JC Penney has made platform thinking a pillar of its reinvention strategy. Its stores are featuring more and more “boutiques” managed by others. It is no coincidence that JC Penney’s CEO, Ron Johnson, was previously at Apple. Johnson has said, “All those boutiques are the apps. What J.C. Penney is creating is a new interface.” While JC Penney’s pricing strategy has been controversial, analysts have been very positive about the in-store platform.

Nike is also shifting from products to platforms. Building on the success of its Digital Sport products, Nike recently launched its Nike+ Accelerator to help companies build on the Nike+ platform. Nike’s announcement reflects platform thinking. “We are looking for people who want to create companies that build upon the success of [Nike+] to make the world more active.”

The rise of platforms is being driven by three transformative technologies: cloud, social, and mobile. The cloud enables a global infrastructure for production, allowing anyone to create content and applications for a global audience. Social networks connect people globally and maintain their identity online. Mobile allows connection to this global infrastructure anytime, anywhere. The result is a globally accessible network of entrepreneurs, workers, and consumers who are available to create businesses, contribute content, and purchase goods and services.

Audience Knowledge

The best brands have a thorough understanding of the demographics of their target market, what their interests are, and how they communicate. Unless it’s a mega chain like Wal-Mart, most businesses have a specific target audience they’re pursuing. Understanding the target market is critical because it provides direction for the tone and reach of a marketing campaign, along with the overall identity of a brand, while helping to create an organic, human connection between a business and its audience.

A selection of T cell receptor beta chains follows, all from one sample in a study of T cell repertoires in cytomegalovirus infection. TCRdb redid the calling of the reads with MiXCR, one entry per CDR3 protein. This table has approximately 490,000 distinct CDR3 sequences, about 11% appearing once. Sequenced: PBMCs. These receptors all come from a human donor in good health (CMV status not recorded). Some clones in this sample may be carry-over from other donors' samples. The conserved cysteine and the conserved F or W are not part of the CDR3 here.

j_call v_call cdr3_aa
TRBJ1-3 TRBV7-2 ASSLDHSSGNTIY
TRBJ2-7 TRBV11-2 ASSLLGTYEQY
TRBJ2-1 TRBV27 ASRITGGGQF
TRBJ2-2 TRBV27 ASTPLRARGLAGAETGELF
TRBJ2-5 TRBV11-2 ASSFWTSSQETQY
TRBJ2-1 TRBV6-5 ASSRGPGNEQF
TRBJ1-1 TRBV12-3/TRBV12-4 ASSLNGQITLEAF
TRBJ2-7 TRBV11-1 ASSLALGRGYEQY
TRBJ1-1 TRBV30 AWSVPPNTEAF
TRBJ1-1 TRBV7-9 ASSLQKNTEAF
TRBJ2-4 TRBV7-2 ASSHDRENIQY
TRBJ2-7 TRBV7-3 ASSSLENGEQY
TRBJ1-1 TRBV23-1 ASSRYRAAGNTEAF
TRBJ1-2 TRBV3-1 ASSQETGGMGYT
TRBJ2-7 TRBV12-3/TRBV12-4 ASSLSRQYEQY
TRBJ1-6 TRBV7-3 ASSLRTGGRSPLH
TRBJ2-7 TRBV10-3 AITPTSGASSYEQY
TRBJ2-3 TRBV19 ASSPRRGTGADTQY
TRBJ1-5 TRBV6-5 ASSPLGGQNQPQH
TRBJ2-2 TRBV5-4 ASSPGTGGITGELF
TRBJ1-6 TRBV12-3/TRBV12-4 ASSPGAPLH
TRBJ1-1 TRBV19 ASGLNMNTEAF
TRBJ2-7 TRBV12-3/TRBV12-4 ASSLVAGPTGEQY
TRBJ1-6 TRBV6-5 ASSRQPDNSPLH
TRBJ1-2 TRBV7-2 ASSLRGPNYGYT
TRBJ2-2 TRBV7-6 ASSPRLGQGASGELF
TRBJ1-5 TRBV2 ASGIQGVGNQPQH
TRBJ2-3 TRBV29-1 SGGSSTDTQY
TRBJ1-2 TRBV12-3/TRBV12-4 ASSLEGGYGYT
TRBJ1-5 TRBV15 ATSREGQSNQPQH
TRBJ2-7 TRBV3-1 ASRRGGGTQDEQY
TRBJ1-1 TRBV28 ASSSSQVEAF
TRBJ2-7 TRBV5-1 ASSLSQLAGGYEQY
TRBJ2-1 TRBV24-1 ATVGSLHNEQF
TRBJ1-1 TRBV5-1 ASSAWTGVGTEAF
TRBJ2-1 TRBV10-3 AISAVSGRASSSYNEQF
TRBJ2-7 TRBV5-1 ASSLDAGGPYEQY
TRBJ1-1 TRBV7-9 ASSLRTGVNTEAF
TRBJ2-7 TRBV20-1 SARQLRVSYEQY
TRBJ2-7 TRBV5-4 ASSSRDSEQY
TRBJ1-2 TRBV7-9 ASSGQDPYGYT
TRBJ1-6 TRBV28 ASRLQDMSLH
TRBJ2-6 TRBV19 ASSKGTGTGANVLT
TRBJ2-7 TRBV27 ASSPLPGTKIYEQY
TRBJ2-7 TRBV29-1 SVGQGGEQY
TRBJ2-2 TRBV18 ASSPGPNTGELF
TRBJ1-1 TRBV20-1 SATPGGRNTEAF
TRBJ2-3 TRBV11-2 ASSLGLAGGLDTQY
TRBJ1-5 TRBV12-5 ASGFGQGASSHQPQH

Trying to appeal to everyone (ie, ignoring the concept of a target market) can be counterproductive, causing a company’s brand to become diluted. Finding the right branding approach requires first understanding the target market.

Building a Winning Corporate Culture

Although the individual personal characteristics of the CEO vary from company to company, there is a common focus by the CEO on defining what it takes to succeed at their company. A credible CEO lives by these beliefs.

As a company scales, it becomes important for the success requirements to be articulated and demonstrated to the whole company. These beliefs are usually described as corporate values or organizational values. A values-based culture describes the expected behaviors and traits embedded into executive decision-making and behaviors.

I‘ve found that all members of a company’s leadership team must have a “heart and mind” connection to the firm’s values. Business priorities change, but when it comes to the most difficult decisions, corporate values don’t get thrown out of the window.

Sources: Christian Web Design, TedxBerkeley, Harvard Business Review, Forbes & Talent Economy